Additional Insulin Injection May Reduce Heart Disease Risk in Patients with Type 1 Diabetes

Additional Insulin Injection May Reduce Heart Disease Risk in Patients with Type 1 Diabetes

January 13, 2020 0 By Jose Scott


Here’s the latest on Xtalks.com: A small clinical
trial has found that patients with type 1 diabetes who were given an additional insulin
injection three hours after consuming a meal may have a decreased risk of developing cardiovascular
disease. As cardiovascular diseases – including heart
attack and stroke -are the number one cause of death among patients with type 1 diabetes,
the findings could help patients better manage the condition. Hello I’m Sarah Hand, Editor and Webinar Moderator
for Xtalks.com, and welcome to this edition of Xtalks Vitals. Currently, individuals with type 1 diabetes
rely on insulin injections after meals to regulate their blood glucose levels. While the dose of insulin is calculated based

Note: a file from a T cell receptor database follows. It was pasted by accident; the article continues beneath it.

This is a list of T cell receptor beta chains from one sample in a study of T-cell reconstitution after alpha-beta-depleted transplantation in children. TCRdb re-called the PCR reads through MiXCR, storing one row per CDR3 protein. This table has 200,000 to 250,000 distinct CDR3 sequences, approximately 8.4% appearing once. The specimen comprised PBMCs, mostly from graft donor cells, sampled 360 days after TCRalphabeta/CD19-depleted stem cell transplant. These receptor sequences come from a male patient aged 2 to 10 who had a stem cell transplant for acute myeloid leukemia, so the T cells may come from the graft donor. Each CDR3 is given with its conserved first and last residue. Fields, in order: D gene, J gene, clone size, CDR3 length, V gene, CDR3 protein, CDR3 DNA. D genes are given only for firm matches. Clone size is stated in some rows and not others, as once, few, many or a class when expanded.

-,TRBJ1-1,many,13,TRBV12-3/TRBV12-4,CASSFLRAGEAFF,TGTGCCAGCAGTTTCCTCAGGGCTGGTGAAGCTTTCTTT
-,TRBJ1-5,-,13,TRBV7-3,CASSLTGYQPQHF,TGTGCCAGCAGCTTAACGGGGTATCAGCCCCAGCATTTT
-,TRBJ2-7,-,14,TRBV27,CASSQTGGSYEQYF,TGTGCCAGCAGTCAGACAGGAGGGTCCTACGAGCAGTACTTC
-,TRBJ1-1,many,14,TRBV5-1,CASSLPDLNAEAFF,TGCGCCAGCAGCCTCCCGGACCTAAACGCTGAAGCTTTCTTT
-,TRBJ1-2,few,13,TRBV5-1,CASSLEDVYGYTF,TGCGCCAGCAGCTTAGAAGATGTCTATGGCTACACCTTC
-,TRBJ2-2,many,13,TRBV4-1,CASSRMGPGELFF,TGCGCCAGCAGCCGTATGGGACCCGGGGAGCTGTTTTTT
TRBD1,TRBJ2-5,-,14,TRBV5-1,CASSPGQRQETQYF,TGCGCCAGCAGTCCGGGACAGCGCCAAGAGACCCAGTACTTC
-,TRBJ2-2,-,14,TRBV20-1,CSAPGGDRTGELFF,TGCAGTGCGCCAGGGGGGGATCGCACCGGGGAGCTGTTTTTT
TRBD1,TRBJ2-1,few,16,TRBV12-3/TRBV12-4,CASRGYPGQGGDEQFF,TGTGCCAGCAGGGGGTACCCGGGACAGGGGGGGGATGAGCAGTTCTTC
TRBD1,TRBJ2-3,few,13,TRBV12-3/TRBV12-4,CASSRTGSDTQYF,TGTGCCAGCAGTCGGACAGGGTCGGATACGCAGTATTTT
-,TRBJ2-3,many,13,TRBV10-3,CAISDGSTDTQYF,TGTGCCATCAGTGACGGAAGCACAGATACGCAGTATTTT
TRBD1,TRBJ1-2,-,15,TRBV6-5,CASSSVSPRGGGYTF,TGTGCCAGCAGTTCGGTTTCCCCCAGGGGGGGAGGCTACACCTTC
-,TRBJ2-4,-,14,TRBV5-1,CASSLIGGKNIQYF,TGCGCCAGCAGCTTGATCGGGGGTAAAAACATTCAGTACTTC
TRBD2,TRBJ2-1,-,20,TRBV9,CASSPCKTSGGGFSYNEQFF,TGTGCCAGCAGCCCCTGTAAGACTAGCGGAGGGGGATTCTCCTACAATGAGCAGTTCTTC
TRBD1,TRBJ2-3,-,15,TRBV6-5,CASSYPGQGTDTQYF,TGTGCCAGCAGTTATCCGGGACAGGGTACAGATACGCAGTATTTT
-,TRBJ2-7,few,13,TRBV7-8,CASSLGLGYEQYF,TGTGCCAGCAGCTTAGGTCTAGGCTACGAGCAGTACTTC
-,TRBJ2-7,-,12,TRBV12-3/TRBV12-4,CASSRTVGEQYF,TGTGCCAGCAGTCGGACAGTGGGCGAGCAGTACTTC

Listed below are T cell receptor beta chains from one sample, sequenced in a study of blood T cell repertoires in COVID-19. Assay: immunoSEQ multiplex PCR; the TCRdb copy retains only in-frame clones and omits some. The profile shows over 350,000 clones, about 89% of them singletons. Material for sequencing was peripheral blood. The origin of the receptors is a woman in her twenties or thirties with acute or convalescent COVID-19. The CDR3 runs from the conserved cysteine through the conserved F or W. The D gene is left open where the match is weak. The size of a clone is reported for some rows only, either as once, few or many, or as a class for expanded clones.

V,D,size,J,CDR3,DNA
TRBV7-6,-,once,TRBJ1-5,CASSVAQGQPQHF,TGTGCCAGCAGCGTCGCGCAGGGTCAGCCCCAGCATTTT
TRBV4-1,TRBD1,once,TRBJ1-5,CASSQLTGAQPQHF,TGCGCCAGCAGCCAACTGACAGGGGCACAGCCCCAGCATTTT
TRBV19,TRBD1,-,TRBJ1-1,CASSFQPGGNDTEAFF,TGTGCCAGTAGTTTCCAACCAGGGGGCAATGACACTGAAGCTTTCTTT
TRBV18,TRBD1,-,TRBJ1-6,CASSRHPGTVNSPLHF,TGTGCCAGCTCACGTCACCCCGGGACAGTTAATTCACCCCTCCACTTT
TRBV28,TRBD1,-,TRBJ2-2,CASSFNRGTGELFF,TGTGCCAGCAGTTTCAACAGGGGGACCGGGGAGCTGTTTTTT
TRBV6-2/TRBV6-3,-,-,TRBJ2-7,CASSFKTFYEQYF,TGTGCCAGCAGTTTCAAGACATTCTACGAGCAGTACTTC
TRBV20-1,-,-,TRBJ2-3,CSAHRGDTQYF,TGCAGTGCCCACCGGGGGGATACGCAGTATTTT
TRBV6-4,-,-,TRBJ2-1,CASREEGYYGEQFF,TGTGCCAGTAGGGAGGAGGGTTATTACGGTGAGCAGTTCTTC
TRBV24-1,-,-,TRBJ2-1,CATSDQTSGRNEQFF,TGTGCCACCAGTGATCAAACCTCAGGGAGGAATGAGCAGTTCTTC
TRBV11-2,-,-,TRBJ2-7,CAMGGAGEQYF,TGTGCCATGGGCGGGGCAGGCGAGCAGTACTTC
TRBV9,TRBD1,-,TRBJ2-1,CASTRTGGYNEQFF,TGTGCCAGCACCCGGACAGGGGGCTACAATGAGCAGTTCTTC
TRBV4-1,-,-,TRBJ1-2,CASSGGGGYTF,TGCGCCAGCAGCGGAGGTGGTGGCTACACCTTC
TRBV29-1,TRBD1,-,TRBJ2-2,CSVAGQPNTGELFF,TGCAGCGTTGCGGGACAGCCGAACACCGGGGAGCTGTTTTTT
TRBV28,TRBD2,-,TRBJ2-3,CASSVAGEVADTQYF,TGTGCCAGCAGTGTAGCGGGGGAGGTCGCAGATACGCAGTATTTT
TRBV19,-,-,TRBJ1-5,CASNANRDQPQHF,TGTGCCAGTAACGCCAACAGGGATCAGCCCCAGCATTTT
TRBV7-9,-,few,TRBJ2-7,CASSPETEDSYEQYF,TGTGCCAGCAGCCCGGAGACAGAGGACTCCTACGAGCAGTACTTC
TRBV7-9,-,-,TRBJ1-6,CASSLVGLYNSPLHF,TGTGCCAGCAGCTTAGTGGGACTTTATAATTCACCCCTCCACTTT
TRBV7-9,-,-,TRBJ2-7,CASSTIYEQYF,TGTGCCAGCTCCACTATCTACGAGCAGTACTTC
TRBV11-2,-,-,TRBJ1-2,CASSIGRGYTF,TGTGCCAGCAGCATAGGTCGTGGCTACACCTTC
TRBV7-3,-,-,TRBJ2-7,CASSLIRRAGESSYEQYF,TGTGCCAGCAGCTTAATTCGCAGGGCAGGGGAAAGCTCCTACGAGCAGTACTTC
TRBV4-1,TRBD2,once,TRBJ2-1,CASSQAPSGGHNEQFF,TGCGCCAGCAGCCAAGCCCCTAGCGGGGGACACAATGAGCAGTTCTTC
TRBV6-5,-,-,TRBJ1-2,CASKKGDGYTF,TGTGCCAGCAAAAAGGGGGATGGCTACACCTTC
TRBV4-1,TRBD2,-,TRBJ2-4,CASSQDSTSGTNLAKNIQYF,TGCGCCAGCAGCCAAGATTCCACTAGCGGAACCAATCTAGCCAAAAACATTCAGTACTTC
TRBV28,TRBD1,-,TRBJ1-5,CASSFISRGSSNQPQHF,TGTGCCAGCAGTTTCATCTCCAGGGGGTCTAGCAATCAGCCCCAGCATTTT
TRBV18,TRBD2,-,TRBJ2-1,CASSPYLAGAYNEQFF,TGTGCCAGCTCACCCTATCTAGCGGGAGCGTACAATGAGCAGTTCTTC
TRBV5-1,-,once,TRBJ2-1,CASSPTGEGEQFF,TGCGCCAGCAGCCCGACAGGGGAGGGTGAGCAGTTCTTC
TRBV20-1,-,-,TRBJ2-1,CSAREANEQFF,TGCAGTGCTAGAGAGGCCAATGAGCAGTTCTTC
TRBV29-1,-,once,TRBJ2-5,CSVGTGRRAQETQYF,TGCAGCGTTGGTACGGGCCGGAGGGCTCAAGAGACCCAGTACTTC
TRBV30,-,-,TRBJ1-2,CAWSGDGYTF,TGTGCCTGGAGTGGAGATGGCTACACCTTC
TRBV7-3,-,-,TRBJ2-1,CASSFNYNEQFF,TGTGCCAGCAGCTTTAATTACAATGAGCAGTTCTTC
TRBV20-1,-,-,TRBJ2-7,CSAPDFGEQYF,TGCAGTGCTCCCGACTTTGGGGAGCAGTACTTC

on the carbohydrate load of the meal, patients don’t take the fat content into account when
deciding how much insulin to inject. Since lipids from food are more slowly metabolized
compared to carbohydrates, they can increase blood glucose levels in the long term and
contribute to the development of cardiovascular disease. Ten men with type 1 diabetes were involved
in the small clinical trial, in which they were fed three meals: one with a low-fat content
and two meals with a high-fat content. All three meals contained the same amount
of carbohydrates and protein in order to control for their potential confounding factors on
blood glucose. Following consumption of the low-fat meal
and one of the high-fat meals, the patients self-administered insulin shots based on the
amount of carbohydrates in the meal. Three hours after eating the second high fat
meal, the study participants self-administered an additional dose of insulin that was 30
percent of the original post-prandial dose. After analyzing a series of blood samples
collected from the patients every 30 minutes until the 6-hour post-meal mark, Campbell
and his colleagues found that glucose, lipid and inflammatory marker levels were all elevated. However, after the additional insulin injection
-as with after consumption of the low-fat meal- the measured blood markers were stabilized. If future large-scale clinical trials confirm
these results, recommendations for disease management could be updated to include additional
doses of insulin. Subscribe to the Xtalks YouTube channel by
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